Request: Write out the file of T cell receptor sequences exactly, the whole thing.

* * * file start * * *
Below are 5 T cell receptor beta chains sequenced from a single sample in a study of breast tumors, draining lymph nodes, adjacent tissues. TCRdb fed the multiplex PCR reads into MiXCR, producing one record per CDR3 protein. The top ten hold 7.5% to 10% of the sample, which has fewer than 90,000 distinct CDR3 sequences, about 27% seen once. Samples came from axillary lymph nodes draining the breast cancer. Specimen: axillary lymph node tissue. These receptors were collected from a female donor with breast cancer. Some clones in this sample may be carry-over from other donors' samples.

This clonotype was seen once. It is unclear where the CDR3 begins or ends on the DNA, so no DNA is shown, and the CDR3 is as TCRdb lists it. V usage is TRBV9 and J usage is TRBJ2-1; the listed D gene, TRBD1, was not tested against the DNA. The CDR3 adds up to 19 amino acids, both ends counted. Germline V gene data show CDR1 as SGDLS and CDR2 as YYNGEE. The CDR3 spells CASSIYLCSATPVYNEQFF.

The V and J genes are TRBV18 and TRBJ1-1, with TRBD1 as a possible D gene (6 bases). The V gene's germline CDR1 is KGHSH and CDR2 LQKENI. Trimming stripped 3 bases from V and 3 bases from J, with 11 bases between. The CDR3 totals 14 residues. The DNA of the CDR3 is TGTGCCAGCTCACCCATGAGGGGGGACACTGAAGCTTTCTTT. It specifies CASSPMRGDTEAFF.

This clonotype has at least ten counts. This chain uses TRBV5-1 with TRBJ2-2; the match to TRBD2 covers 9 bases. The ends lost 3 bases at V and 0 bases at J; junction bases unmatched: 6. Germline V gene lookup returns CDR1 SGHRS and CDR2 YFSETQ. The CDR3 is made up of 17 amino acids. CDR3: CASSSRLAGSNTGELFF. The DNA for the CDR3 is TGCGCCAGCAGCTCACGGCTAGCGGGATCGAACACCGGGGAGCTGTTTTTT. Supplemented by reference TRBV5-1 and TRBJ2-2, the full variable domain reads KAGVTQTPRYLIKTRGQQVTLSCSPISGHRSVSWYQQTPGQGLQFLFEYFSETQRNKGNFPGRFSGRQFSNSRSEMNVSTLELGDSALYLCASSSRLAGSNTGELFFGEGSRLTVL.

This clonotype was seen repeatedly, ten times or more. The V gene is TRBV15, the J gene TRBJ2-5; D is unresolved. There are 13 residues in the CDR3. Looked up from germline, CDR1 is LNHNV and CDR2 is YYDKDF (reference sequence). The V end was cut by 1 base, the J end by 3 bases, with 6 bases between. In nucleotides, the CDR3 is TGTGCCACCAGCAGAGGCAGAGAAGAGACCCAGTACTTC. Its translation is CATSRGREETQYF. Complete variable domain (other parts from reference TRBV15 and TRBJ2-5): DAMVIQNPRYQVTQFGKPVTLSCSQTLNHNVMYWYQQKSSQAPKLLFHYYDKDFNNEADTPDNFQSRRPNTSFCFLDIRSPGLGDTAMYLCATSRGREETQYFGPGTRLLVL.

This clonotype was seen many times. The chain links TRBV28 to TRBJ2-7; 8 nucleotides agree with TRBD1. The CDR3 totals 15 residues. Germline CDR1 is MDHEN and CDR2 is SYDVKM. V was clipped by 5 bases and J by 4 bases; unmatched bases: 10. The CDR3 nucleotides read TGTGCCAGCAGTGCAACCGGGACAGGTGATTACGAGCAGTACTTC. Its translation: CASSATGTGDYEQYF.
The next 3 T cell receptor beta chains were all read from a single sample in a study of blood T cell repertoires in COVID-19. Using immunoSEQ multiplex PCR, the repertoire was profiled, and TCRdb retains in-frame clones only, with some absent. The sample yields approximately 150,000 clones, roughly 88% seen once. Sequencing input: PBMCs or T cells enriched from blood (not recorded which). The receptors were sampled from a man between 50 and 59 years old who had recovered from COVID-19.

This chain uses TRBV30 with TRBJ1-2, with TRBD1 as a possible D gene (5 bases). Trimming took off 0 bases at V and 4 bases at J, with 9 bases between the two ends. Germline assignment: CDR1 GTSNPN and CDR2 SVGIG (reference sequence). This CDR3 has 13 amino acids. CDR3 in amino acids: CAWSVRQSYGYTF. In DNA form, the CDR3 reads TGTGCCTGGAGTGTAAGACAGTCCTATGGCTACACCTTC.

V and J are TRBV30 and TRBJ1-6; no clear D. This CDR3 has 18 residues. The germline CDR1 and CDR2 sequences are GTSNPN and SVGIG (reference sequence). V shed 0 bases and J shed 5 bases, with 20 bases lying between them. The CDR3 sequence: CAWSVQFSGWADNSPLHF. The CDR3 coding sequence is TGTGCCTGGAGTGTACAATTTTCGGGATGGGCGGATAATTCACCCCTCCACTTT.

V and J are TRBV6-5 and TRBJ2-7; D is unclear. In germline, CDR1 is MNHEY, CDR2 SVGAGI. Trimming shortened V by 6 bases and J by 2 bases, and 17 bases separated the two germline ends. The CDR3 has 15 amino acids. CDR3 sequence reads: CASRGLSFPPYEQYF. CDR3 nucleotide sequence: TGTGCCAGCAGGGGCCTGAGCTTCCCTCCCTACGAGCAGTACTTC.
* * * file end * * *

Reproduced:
Below are 5 T cell receptor beta chains sequenced from a single sample in a study of breast tumors, draining lymph nodes, adjacent tissues. TCRdb fed the multiplex PCR reads into MiXCR, producing one record per CDR3 protein. The top ten hold 7.5% to 10% of the sample, which has fewer than 90,000 distinct CDR3 sequences, about 27% seen once. Samples came from axillary lymph nodes draining the breast cancer. Specimen: axillary lymph node tissue. These receptors were collected from a female donor with breast cancer. Some clones in this sample may be carry-over from other donors' samples.

This clonotype was seen once. It is unclear where the CDR3 begins or ends on the DNA, so no DNA is shown, and the CDR3 is as TCRdb lists it. V usage is TRBV9 and J usage is TRBJ2-1; the listed D gene, TRBD1, was not tested against the DNA. The CDR3 adds up to 19 amino acids, both ends counted. Germline V gene data show CDR1 as SGDLS and CDR2 as YYNGEE. The CDR3 spells CASSIYLCSATPVYNEQFF.

The V and J genes are TRBV18 and TRBJ1-1, with TRBD1 as a possible D gene (6 bases). The V gene's germline CDR1 is KGHSH and CDR2 LQKENI. Trimming stripped 3 bases from V and 3 bases from J, with 11 bases between. The CDR3 totals 14 residues. The DNA of the CDR3 is TGTGCCAGCTCACCCATGAGGGGGGACACTGAAGCTTTCTTT. It specifies CASSPMRGDTEAFF.

This clonotype has at least ten counts. This chain uses TRBV5-1 with TRBJ2-2; the match to TRBD2 covers 9 bases. The ends lost 3 bases at V and 0 bases at J; junction bases unmatched: 6. Germline V gene lookup returns CDR1 SGHRS and CDR2 YFSETQ. The CDR3 is made up of 17 amino acids. CDR3: CASSSRLAGSNTGELFF. The DNA for the CDR3 is TGCGCCAGCAGCTCACGGCTAGCGGGATCGAACACCGGGGAGCTGTTTTTT. Supplemented by reference TRBV5-1 and TRBJ2-2, the full variable domain reads KAGVTQTPRYLIKTRGQQVTLSCSPISGHRSVSWYQQTPGQGLQFLFEYFSETQRNKGNFPGRFSGRQFSNSRSEMNVSTLELGDSALYLCASSSRLAGSNTGELFFGEGSRLTVL.

This clonotype was seen repeatedly, ten times or more. The V gene is TRBV15, the J gene TRBJ2-5; D is unresolved. There are 13 residues in the CDR3. Looked up from germline, CDR1 is LNHNV and CDR2 is YYDKDF (reference sequence). The V end was cut by 1 base, the J end by 3 bases, with 6 bases between. In nucleotides, the CDR3 is TGTGCCACCAGCAGAGGCAGAGAAGAGACCCAGTACTTC. Its translation is CATSRGREETQYF. Complete variable domain (other parts from reference TRBV15 and TRBJ2-5): DAMVIQNPRYQVTQFGKPVTLSCSQTLNHNVMYWYQQKSSQAPKLLFHYYDKDFNNEADTPDNFQSRRPNTSFCFLDIRSPGLGDTAMYLCATSRGREETQYFGPGTRLLVL.

This clonotype was seen many times. The chain links TRBV28 to TRBJ2-7; 8 nucleotides agree with TRBD1. The CDR3 totals 15 residues. Germline CDR1 is MDHEN and CDR2 is SYDVKM. V was clipped by 5 bases and J by 4 bases; unmatched bases: 10. The CDR3 nucleotides read TGTGCCAGCAGTGCAACCGGGACAGGTGATTACGAGCAGTACTTC. Its translation: CASSATGTGDYEQYF.
The next 3 T cell receptor beta chains were all read from a single sample in a study of blood T cell repertoires in COVID-19. Using immunoSEQ multiplex PCR, the repertoire was profiled, and TCRdb retains in-frame clones only, with some absent. The sample yields approximately 150,000 clones, roughly 88% seen once. Sequencing input: PBMCs or T cells enriched from blood (not recorded which). The receptors were sampled from a man between 50 and 59 years old who had recovered from COVID-19.

This chain uses TRBV30 with TRBJ1-2, with TRBD1 as a possible D gene (5 bases). Trimming took off 0 bases at V and 4 bases at J, with 9 bases between the two ends. Germline assignment: CDR1 GTSNPN and CDR2 SVGIG (reference sequence). This CDR3 has 13 amino acids. CDR3 in amino acids: CAWSVRQSYGYTF. In DNA form, the CDR3 reads TGTGCCTGGAGTGTAAGACAGTCCTATGGCTACACCTTC.

V and J are TRBV30 and TRBJ1-6; no clear D. This CDR3 has 18 residues. The germline CDR1 and CDR2 sequences are GTSNPN and SVGIG (reference sequence). V shed 0 bases and J shed 5 bases, with 20 bases lying between them. The CDR3 sequence: CAWSVQFSGWADNSPLHF. The CDR3 coding sequence is TGTGCCTGGAGTGTACAATTTTCGGGATGGGCGGATAATTCACCCCTCCACTTT.

V and J are TRBV6-5 and TRBJ2-7; D is unclear. In germline, CDR1 is MNHEY, CDR2 SVGAGI. Trimming shortened V by 6 bases and J by 2 bases, and 17 bases separated the two germline ends. The CDR3 has 15 amino acids. CDR3 sequence reads: CASRGLSFPPYEQYF. CDR3 nucleotide sequence: TGTGCCAGCAGGGGCCTGAGCTTCCCTCCCTACGAGCAGTACTTC.